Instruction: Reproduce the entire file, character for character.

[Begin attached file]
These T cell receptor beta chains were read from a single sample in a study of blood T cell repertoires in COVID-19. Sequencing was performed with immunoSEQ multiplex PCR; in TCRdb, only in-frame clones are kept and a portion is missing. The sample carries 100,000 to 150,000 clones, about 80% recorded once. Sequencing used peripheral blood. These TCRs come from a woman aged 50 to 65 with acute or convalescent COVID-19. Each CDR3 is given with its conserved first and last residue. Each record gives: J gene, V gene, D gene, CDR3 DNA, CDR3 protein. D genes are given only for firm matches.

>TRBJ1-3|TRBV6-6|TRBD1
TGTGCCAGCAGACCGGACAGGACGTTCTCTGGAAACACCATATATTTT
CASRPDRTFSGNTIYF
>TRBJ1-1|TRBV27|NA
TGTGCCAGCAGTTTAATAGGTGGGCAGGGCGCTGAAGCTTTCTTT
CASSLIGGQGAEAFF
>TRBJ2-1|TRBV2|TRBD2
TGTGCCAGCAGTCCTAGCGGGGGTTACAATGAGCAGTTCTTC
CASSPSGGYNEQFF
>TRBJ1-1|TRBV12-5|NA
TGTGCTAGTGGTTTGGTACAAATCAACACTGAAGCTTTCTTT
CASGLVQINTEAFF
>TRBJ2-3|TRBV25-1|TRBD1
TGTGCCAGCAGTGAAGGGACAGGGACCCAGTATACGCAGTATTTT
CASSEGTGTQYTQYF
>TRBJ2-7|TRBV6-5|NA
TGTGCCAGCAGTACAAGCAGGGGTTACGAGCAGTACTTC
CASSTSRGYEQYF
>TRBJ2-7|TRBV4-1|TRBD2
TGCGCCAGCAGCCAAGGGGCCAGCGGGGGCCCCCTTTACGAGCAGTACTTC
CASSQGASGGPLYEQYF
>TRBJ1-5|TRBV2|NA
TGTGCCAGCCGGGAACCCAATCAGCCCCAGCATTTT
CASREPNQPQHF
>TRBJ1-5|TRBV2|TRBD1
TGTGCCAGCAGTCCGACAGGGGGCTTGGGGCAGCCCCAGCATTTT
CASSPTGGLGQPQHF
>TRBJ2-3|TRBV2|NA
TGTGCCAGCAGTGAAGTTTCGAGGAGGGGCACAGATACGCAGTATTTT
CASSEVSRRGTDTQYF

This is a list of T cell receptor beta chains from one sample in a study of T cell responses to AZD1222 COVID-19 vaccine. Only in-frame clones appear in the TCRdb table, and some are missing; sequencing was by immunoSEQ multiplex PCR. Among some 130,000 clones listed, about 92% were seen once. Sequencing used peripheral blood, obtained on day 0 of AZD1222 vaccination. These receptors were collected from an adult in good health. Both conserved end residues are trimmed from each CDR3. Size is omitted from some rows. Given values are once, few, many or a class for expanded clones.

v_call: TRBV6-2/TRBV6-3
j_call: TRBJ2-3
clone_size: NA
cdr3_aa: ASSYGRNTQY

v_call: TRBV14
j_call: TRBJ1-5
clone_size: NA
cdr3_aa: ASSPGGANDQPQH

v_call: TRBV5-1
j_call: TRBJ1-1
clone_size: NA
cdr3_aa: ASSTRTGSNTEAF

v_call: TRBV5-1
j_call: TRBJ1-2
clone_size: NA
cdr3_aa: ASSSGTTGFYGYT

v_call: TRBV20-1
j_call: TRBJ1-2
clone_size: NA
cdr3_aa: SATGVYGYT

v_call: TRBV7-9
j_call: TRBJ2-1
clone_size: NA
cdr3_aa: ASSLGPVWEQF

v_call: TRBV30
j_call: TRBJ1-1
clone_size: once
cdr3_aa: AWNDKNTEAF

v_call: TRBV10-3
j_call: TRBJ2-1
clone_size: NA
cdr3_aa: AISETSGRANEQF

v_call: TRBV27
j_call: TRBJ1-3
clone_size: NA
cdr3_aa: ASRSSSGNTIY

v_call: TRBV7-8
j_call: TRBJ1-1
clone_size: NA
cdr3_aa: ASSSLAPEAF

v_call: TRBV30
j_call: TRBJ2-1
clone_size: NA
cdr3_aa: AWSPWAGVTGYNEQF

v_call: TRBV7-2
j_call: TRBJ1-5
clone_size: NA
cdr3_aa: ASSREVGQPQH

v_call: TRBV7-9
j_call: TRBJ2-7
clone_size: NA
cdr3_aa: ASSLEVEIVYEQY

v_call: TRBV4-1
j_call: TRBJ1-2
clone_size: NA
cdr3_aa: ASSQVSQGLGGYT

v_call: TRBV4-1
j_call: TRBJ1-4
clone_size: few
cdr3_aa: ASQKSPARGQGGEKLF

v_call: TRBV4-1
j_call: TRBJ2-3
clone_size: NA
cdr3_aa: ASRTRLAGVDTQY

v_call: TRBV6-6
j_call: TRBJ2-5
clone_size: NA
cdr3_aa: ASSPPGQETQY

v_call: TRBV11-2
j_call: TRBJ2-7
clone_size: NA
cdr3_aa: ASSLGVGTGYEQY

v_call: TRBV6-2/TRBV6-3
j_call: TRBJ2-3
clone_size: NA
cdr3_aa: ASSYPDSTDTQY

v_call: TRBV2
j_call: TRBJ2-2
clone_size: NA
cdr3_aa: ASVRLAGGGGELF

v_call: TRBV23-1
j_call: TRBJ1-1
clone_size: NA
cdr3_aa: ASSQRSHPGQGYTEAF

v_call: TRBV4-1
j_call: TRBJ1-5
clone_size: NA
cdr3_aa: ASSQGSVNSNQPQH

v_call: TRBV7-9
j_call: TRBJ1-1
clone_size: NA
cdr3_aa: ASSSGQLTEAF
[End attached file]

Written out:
These T cell receptor beta chains were read from a single sample in a study of blood T cell repertoires in COVID-19. Sequencing was performed with immunoSEQ multiplex PCR; in TCRdb, only in-frame clones are kept and a portion is missing. The sample carries 100,000 to 150,000 clones, about 80% recorded once. Sequencing used peripheral blood. These TCRs come from a woman aged 50 to 65 with acute or convalescent COVID-19. Each CDR3 is given with its conserved first and last residue. Each record gives: J gene, V gene, D gene, CDR3 DNA, CDR3 protein. D genes are given only for firm matches.

>TRBJ1-3|TRBV6-6|TRBD1
TGTGCCAGCAGACCGGACAGGACGTTCTCTGGAAACACCATATATTTT
CASRPDRTFSGNTIYF
>TRBJ1-1|TRBV27|NA
TGTGCCAGCAGTTTAATAGGTGGGCAGGGCGCTGAAGCTTTCTTT
CASSLIGGQGAEAFF
>TRBJ2-1|TRBV2|TRBD2
TGTGCCAGCAGTCCTAGCGGGGGTTACAATGAGCAGTTCTTC
CASSPSGGYNEQFF
>TRBJ1-1|TRBV12-5|NA
TGTGCTAGTGGTTTGGTACAAATCAACACTGAAGCTTTCTTT
CASGLVQINTEAFF
>TRBJ2-3|TRBV25-1|TRBD1
TGTGCCAGCAGTGAAGGGACAGGGACCCAGTATACGCAGTATTTT
CASSEGTGTQYTQYF
>TRBJ2-7|TRBV6-5|NA
TGTGCCAGCAGTACAAGCAGGGGTTACGAGCAGTACTTC
CASSTSRGYEQYF
>TRBJ2-7|TRBV4-1|TRBD2
TGCGCCAGCAGCCAAGGGGCCAGCGGGGGCCCCCTTTACGAGCAGTACTTC
CASSQGASGGPLYEQYF
>TRBJ1-5|TRBV2|NA
TGTGCCAGCCGGGAACCCAATCAGCCCCAGCATTTT
CASREPNQPQHF
>TRBJ1-5|TRBV2|TRBD1
TGTGCCAGCAGTCCGACAGGGGGCTTGGGGCAGCCCCAGCATTTT
CASSPTGGLGQPQHF
>TRBJ2-3|TRBV2|NA
TGTGCCAGCAGTGAAGTTTCGAGGAGGGGCACAGATACGCAGTATTTT
CASSEVSRRGTDTQYF

This is a list of T cell receptor beta chains from one sample in a study of T cell responses to AZD1222 COVID-19 vaccine. Only in-frame clones appear in the TCRdb table, and some are missing; sequencing was by immunoSEQ multiplex PCR. Among some 130,000 clones listed, about 92% were seen once. Sequencing used peripheral blood, obtained on day 0 of AZD1222 vaccination. These receptors were collected from an adult in good health. Both conserved end residues are trimmed from each CDR3. Size is omitted from some rows. Given values are once, few, many or a class for expanded clones.

v_call: TRBV6-2/TRBV6-3
j_call: TRBJ2-3
clone_size: NA
cdr3_aa: ASSYGRNTQY

v_call: TRBV14
j_call: TRBJ1-5
clone_size: NA
cdr3_aa: ASSPGGANDQPQH

v_call: TRBV5-1
j_call: TRBJ1-1
clone_size: NA
cdr3_aa: ASSTRTGSNTEAF

v_call: TRBV5-1
j_call: TRBJ1-2
clone_size: NA
cdr3_aa: ASSSGTTGFYGYT

v_call: TRBV20-1
j_call: TRBJ1-2
clone_size: NA
cdr3_aa: SATGVYGYT

v_call: TRBV7-9
j_call: TRBJ2-1
clone_size: NA
cdr3_aa: ASSLGPVWEQF

v_call: TRBV30
j_call: TRBJ1-1
clone_size: once
cdr3_aa: AWNDKNTEAF

v_call: TRBV10-3
j_call: TRBJ2-1
clone_size: NA
cdr3_aa: AISETSGRANEQF

v_call: TRBV27
j_call: TRBJ1-3
clone_size: NA
cdr3_aa: ASRSSSGNTIY

v_call: TRBV7-8
j_call: TRBJ1-1
clone_size: NA
cdr3_aa: ASSSLAPEAF

v_call: TRBV30
j_call: TRBJ2-1
clone_size: NA
cdr3_aa: AWSPWAGVTGYNEQF

v_call: TRBV7-2
j_call: TRBJ1-5
clone_size: NA
cdr3_aa: ASSREVGQPQH

v_call: TRBV7-9
j_call: TRBJ2-7
clone_size: NA
cdr3_aa: ASSLEVEIVYEQY

v_call: TRBV4-1
j_call: TRBJ1-2
clone_size: NA
cdr3_aa: ASSQVSQGLGGYT

v_call: TRBV4-1
j_call: TRBJ1-4
clone_size: few
cdr3_aa: ASQKSPARGQGGEKLF

v_call: TRBV4-1
j_call: TRBJ2-3
clone_size: NA
cdr3_aa: ASRTRLAGVDTQY

v_call: TRBV6-6
j_call: TRBJ2-5
clone_size: NA
cdr3_aa: ASSPPGQETQY

v_call: TRBV11-2
j_call: TRBJ2-7
clone_size: NA
cdr3_aa: ASSLGVGTGYEQY

v_call: TRBV6-2/TRBV6-3
j_call: TRBJ2-3
clone_size: NA
cdr3_aa: ASSYPDSTDTQY

v_call: TRBV2
j_call: TRBJ2-2
clone_size: NA
cdr3_aa: ASVRLAGGGGELF

v_call: TRBV23-1
j_call: TRBJ1-1
clone_size: NA
cdr3_aa: ASSQRSHPGQGYTEAF

v_call: TRBV4-1
j_call: TRBJ1-5
clone_size: NA
cdr3_aa: ASSQGSVNSNQPQH

v_call: TRBV7-9
j_call: TRBJ1-1
clone_size: NA
cdr3_aa: ASSSGQLTEAF